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Fever in children

10-minute read

If you have a baby under 3 months old with a fever above 38°C, take them to the nearest hospital emergency department immediately.

Key facts

  • Fever is common in children.
  • Fevers are usually caused by viral infections.
  • If your child has a fever, they will have a high temperature and may also be flushed, shivering or sweating.
  • You can make your child with a fever more comfortable by keeping them cool, dry and rested.
  • If your child with a fever is under 3 months old, seek medical attention.

What is a fever?

A fever is a temperature of 38°C or higher.

Fevers are quite common in young children and are usually mild. Sometimes the causes of a fever will need urgent attention, but in most cases they can be managed at home.

What symptoms are related to fever in children?

Fever itself is rarely harmful. Your child may have a fever if:

  • their face is hot to the touch
  • they look red or flushed

The high temperature may make your child feel uncomfortable.

A fever can cause other symptoms such as:

  • chills or shivering when their temperature is rising
  • sweating when their temperature is falling
  • vomiting
  • discomfort

CHECK YOUR SYMPTOMS — Use the Symptom Checker and find out if you need to seek medical help.

What causes fever in children?

Fever is one of the ways your body fights infection.

Infections are by far the most common cause of fever in children. Most of these are caused by viruses, which are responsible for:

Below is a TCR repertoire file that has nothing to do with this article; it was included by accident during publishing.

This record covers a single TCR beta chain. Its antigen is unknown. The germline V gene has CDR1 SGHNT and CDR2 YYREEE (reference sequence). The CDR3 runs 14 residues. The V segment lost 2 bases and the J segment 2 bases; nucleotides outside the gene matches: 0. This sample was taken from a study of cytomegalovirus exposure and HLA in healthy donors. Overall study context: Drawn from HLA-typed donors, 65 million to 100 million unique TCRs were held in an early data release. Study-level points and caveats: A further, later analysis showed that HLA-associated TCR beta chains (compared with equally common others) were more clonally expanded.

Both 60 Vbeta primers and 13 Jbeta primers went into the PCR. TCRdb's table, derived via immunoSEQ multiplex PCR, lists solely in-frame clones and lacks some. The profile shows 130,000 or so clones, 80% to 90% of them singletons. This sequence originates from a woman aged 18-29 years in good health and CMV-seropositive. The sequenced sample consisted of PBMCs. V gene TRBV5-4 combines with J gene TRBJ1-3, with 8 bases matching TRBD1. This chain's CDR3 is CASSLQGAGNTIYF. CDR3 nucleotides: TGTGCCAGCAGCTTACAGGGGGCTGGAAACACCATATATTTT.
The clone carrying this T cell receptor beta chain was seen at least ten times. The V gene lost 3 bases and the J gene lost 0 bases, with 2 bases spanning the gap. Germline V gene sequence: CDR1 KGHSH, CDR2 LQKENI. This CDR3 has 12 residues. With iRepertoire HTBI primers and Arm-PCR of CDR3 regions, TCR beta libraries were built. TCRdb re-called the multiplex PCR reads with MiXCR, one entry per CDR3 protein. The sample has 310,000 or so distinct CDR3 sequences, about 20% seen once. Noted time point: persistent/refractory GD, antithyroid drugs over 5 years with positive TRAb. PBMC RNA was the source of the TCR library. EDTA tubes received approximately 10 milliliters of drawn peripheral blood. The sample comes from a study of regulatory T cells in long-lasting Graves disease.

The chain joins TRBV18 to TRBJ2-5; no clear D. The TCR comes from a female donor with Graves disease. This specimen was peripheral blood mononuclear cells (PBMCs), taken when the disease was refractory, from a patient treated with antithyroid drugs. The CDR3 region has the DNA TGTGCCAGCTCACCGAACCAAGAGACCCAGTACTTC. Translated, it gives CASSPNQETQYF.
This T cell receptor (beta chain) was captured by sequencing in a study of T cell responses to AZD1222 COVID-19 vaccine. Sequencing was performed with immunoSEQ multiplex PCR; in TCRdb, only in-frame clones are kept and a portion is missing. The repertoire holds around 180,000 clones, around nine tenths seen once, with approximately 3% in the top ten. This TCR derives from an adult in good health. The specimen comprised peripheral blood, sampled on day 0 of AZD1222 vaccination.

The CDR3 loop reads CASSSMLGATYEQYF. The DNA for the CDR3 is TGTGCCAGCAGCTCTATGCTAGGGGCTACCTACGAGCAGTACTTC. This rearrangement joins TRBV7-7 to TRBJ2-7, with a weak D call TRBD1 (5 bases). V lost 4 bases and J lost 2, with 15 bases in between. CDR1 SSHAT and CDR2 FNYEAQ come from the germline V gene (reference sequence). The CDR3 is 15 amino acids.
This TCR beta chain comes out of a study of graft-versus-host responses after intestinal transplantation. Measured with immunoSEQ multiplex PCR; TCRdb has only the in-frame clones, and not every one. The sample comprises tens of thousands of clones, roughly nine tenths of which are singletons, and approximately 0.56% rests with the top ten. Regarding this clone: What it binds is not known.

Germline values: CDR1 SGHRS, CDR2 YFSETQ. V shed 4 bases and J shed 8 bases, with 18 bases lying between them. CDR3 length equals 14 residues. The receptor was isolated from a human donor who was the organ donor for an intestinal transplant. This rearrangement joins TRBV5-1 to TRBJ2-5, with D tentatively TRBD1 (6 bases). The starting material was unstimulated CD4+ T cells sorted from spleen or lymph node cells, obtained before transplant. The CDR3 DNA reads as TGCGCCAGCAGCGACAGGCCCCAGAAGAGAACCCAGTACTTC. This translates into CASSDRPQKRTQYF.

These infections don't last long and usually don't need to be treated.

Some infections are caused by bacteria and need treatment with antibiotics. These include:

You need to see a doctor if you think your child has any of these infections.

When should I take my child to see a doctor?

If you have a baby under 3 months old with a fever above 38°C, take them to the nearest hospital emergency department immediately.

You generally don't need to see a doctor if your child is:

  • over 3 years old
  • not too sick despite the fever

Continue to monitor your child for signs of worsening illness. Seek medical attention if your child seems to get worse or has a rising temperature.

Some symptoms that appear when a child has a raised temperature need urgent attention. You should call triple zero (000) and ask for an ambulance if you notice that your child:

  • is drowsy
  • is having difficulty breathing
  • has a stiff neck

You should also see or contact your doctor straight away if you are concerned, or if your child:

  • is over 6 months and shows other signs of being unwell
  • is floppy and drowsy
  • is vomiting
  • has ongoing headaches
  • has ongoing tummy pain
  • the light is hurting their eyes
  • the fontanelle (soft spot on your baby's head) is bulging
  • is not taking fluids well
  • has had the fever for more than 3 days
  • has travelled or been in contact with someone with a serious infection

You can call the healthdirect helpline on 1800 022 222 (known as NURSE-ON-CALL in Victoria). A registered nurse is available to speak with 24 hours a day, 7 days a week.

FIND A HEALTH SERVICE — The Service Finder can help you find doctors, pharmacies, hospitals and other health services.

How is fever diagnosed in children?

To see if your child has a fever, you can check their temperature with a thermometer.

A normal temperature in children is 36.5°C to 38°C although it depends on:

  • the person
  • their age
  • what they have been doing
  • the time of day